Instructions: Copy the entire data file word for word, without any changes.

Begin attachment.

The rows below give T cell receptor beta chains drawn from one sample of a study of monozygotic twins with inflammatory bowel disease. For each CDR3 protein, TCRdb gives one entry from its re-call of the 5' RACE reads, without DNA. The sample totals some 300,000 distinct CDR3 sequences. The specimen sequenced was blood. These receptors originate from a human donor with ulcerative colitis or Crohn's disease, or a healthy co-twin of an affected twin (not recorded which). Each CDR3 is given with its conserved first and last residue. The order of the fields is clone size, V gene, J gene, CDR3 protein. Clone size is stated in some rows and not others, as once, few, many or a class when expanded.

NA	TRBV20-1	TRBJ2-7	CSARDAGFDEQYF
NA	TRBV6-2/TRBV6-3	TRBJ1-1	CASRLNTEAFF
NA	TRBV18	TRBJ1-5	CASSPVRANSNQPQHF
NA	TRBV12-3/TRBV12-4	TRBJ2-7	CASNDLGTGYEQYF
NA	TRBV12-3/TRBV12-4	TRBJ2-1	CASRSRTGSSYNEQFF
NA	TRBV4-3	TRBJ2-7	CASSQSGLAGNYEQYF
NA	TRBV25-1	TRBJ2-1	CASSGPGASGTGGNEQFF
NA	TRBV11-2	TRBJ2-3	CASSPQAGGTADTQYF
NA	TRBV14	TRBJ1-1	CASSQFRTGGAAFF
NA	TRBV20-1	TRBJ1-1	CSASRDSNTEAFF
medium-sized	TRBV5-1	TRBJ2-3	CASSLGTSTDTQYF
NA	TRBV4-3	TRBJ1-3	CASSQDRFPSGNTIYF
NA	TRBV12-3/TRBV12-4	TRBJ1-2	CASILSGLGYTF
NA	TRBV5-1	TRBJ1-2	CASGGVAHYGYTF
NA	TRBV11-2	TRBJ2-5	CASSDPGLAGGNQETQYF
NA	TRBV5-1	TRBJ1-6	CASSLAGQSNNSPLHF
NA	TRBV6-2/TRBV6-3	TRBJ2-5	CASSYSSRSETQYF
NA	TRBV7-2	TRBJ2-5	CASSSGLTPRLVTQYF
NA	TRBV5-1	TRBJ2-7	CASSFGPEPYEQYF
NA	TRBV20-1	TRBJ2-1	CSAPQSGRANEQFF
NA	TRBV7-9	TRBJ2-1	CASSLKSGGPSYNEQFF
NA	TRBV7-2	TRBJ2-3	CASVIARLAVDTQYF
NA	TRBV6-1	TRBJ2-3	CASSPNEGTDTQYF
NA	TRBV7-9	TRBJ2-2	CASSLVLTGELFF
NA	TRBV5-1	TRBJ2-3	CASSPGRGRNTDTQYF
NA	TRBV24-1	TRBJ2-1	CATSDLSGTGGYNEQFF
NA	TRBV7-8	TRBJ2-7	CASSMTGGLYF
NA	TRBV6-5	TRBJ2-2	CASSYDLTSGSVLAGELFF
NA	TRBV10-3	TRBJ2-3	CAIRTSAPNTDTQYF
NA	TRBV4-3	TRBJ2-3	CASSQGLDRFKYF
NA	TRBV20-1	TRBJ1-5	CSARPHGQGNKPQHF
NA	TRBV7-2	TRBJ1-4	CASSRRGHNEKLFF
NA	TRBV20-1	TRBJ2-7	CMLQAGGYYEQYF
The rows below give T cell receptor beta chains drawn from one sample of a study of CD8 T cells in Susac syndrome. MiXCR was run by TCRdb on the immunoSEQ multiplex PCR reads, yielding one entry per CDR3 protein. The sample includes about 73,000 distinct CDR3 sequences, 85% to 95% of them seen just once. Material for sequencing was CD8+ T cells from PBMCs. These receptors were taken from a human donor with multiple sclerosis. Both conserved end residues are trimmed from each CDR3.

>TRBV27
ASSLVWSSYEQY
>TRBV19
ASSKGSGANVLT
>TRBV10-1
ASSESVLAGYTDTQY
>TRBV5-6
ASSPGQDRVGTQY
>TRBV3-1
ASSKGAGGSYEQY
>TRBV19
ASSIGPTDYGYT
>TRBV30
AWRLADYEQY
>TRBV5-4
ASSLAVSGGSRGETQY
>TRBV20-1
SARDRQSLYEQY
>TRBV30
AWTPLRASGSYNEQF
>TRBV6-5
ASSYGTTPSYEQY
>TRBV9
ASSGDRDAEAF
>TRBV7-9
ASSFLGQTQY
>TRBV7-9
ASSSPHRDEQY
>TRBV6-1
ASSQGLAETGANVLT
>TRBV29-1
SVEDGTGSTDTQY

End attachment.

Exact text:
The rows below give T cell receptor beta chains drawn from one sample of a study of monozygotic twins with inflammatory bowel disease. For each CDR3 protein, TCRdb gives one entry from its re-call of the 5' RACE reads, without DNA. The sample totals some 300,000 distinct CDR3 sequences. The specimen sequenced was blood. These receptors originate from a human donor with ulcerative colitis or Crohn's disease, or a healthy co-twin of an affected twin (not recorded which). Each CDR3 is given with its conserved first and last residue. The order of the fields is clone size, V gene, J gene, CDR3 protein. Clone size is stated in some rows and not others, as once, few, many or a class when expanded.

NA	TRBV20-1	TRBJ2-7	CSARDAGFDEQYF
NA	TRBV6-2/TRBV6-3	TRBJ1-1	CASRLNTEAFF
NA	TRBV18	TRBJ1-5	CASSPVRANSNQPQHF
NA	TRBV12-3/TRBV12-4	TRBJ2-7	CASNDLGTGYEQYF
NA	TRBV12-3/TRBV12-4	TRBJ2-1	CASRSRTGSSYNEQFF
NA	TRBV4-3	TRBJ2-7	CASSQSGLAGNYEQYF
NA	TRBV25-1	TRBJ2-1	CASSGPGASGTGGNEQFF
NA	TRBV11-2	TRBJ2-3	CASSPQAGGTADTQYF
NA	TRBV14	TRBJ1-1	CASSQFRTGGAAFF
NA	TRBV20-1	TRBJ1-1	CSASRDSNTEAFF
medium-sized	TRBV5-1	TRBJ2-3	CASSLGTSTDTQYF
NA	TRBV4-3	TRBJ1-3	CASSQDRFPSGNTIYF
NA	TRBV12-3/TRBV12-4	TRBJ1-2	CASILSGLGYTF
NA	TRBV5-1	TRBJ1-2	CASGGVAHYGYTF
NA	TRBV11-2	TRBJ2-5	CASSDPGLAGGNQETQYF
NA	TRBV5-1	TRBJ1-6	CASSLAGQSNNSPLHF
NA	TRBV6-2/TRBV6-3	TRBJ2-5	CASSYSSRSETQYF
NA	TRBV7-2	TRBJ2-5	CASSSGLTPRLVTQYF
NA	TRBV5-1	TRBJ2-7	CASSFGPEPYEQYF
NA	TRBV20-1	TRBJ2-1	CSAPQSGRANEQFF
NA	TRBV7-9	TRBJ2-1	CASSLKSGGPSYNEQFF
NA	TRBV7-2	TRBJ2-3	CASVIARLAVDTQYF
NA	TRBV6-1	TRBJ2-3	CASSPNEGTDTQYF
NA	TRBV7-9	TRBJ2-2	CASSLVLTGELFF
NA	TRBV5-1	TRBJ2-3	CASSPGRGRNTDTQYF
NA	TRBV24-1	TRBJ2-1	CATSDLSGTGGYNEQFF
NA	TRBV7-8	TRBJ2-7	CASSMTGGLYF
NA	TRBV6-5	TRBJ2-2	CASSYDLTSGSVLAGELFF
NA	TRBV10-3	TRBJ2-3	CAIRTSAPNTDTQYF
NA	TRBV4-3	TRBJ2-3	CASSQGLDRFKYF
NA	TRBV20-1	TRBJ1-5	CSARPHGQGNKPQHF
NA	TRBV7-2	TRBJ1-4	CASSRRGHNEKLFF
NA	TRBV20-1	TRBJ2-7	CMLQAGGYYEQYF
The rows below give T cell receptor beta chains drawn from one sample of a study of CD8 T cells in Susac syndrome. MiXCR was run by TCRdb on the immunoSEQ multiplex PCR reads, yielding one entry per CDR3 protein. The sample includes about 73,000 distinct CDR3 sequences, 85% to 95% of them seen just once. Material for sequencing was CD8+ T cells from PBMCs. These receptors were taken from a human donor with multiple sclerosis. Both conserved end residues are trimmed from each CDR3.

>TRBV27
ASSLVWSSYEQY
>TRBV19
ASSKGSGANVLT
>TRBV10-1
ASSESVLAGYTDTQY
>TRBV5-6
ASSPGQDRVGTQY
>TRBV3-1
ASSKGAGGSYEQY
>TRBV19
ASSIGPTDYGYT
>TRBV30
AWRLADYEQY
>TRBV5-4
ASSLAVSGGSRGETQY
>TRBV20-1
SARDRQSLYEQY
>TRBV30
AWTPLRASGSYNEQF
>TRBV6-5
ASSYGTTPSYEQY
>TRBV9
ASSGDRDAEAF
>TRBV7-9
ASSFLGQTQY
>TRBV7-9
ASSSPHRDEQY
>TRBV6-1
ASSQGLAETGANVLT
>TRBV29-1
SVEDGTGSTDTQY